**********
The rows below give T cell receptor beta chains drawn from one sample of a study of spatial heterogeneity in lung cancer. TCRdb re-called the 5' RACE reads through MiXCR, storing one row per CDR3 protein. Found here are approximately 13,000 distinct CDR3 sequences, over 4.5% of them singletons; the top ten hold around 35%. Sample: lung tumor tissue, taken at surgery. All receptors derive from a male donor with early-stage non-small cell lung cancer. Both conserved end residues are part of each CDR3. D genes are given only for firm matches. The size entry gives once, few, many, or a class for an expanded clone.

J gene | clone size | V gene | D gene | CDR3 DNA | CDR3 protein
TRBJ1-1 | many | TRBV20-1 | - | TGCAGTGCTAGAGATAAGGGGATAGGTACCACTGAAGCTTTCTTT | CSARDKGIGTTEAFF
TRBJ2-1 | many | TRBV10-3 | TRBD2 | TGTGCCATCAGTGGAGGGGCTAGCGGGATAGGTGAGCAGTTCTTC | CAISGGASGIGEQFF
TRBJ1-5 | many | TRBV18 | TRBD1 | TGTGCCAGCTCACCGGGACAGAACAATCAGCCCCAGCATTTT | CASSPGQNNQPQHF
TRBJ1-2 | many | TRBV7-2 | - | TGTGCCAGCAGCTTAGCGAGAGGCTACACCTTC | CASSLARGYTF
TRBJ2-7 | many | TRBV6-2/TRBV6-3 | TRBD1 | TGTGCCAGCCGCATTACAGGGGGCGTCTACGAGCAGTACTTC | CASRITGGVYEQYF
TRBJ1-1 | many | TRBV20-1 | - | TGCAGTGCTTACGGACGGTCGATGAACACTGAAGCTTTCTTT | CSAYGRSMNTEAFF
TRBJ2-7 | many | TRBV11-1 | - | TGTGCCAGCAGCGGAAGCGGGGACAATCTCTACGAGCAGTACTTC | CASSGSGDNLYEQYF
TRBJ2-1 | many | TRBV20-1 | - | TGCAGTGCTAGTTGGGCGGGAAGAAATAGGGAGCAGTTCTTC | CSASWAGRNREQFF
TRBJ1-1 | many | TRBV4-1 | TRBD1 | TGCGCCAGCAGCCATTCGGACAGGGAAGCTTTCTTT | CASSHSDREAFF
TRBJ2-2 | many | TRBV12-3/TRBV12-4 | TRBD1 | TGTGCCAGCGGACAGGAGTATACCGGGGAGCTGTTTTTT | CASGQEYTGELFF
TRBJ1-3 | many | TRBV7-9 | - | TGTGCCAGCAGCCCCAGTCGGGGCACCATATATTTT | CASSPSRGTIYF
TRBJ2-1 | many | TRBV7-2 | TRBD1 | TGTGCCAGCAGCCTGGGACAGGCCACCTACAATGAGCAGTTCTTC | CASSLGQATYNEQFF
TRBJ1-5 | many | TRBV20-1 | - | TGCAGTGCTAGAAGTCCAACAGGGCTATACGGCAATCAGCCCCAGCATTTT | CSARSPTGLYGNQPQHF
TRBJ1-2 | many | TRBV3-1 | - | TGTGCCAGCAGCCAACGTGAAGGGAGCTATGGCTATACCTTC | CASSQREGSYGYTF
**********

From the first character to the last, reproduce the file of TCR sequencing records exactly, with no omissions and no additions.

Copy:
The rows below give T cell receptor beta chains drawn from one sample of a study of spatial heterogeneity in lung cancer. TCRdb re-called the 5' RACE reads through MiXCR, storing one row per CDR3 protein. Found here are approximately 13,000 distinct CDR3 sequences, over 4.5% of them singletons; the top ten hold around 35%. Sample: lung tumor tissue, taken at surgery. All receptors derive from a male donor with early-stage non-small cell lung cancer. Both conserved end residues are part of each CDR3. D genes are given only for firm matches. The size entry gives once, few, many, or a class for an expanded clone.

J gene | clone size | V gene | D gene | CDR3 DNA | CDR3 protein
TRBJ1-1 | many | TRBV20-1 | - | TGCAGTGCTAGAGATAAGGGGATAGGTACCACTGAAGCTTTCTTT | CSARDKGIGTTEAFF
TRBJ2-1 | many | TRBV10-3 | TRBD2 | TGTGCCATCAGTGGAGGGGCTAGCGGGATAGGTGAGCAGTTCTTC | CAISGGASGIGEQFF
TRBJ1-5 | many | TRBV18 | TRBD1 | TGTGCCAGCTCACCGGGACAGAACAATCAGCCCCAGCATTTT | CASSPGQNNQPQHF
TRBJ1-2 | many | TRBV7-2 | - | TGTGCCAGCAGCTTAGCGAGAGGCTACACCTTC | CASSLARGYTF
TRBJ2-7 | many | TRBV6-2/TRBV6-3 | TRBD1 | TGTGCCAGCCGCATTACAGGGGGCGTCTACGAGCAGTACTTC | CASRITGGVYEQYF
TRBJ1-1 | many | TRBV20-1 | - | TGCAGTGCTTACGGACGGTCGATGAACACTGAAGCTTTCTTT | CSAYGRSMNTEAFF
TRBJ2-7 | many | TRBV11-1 | - | TGTGCCAGCAGCGGAAGCGGGGACAATCTCTACGAGCAGTACTTC | CASSGSGDNLYEQYF
TRBJ2-1 | many | TRBV20-1 | - | TGCAGTGCTAGTTGGGCGGGAAGAAATAGGGAGCAGTTCTTC | CSASWAGRNREQFF
TRBJ1-1 | many | TRBV4-1 | TRBD1 | TGCGCCAGCAGCCATTCGGACAGGGAAGCTTTCTTT | CASSHSDREAFF
TRBJ2-2 | many | TRBV12-3/TRBV12-4 | TRBD1 | TGTGCCAGCGGACAGGAGTATACCGGGGAGCTGTTTTTT | CASGQEYTGELFF
TRBJ1-3 | many | TRBV7-9 | - | TGTGCCAGCAGCCCCAGTCGGGGCACCATATATTTT | CASSPSRGTIYF
TRBJ2-1 | many | TRBV7-2 | TRBD1 | TGTGCCAGCAGCCTGGGACAGGCCACCTACAATGAGCAGTTCTTC | CASSLGQATYNEQFF
TRBJ1-5 | many | TRBV20-1 | - | TGCAGTGCTAGAAGTCCAACAGGGCTATACGGCAATCAGCCCCAGCATTTT | CSARSPTGLYGNQPQHF
TRBJ1-2 | many | TRBV3-1 | - | TGTGCCAGCAGCCAACGTGAAGGGAGCTATGGCTATACCTTC | CASSQREGSYGYTF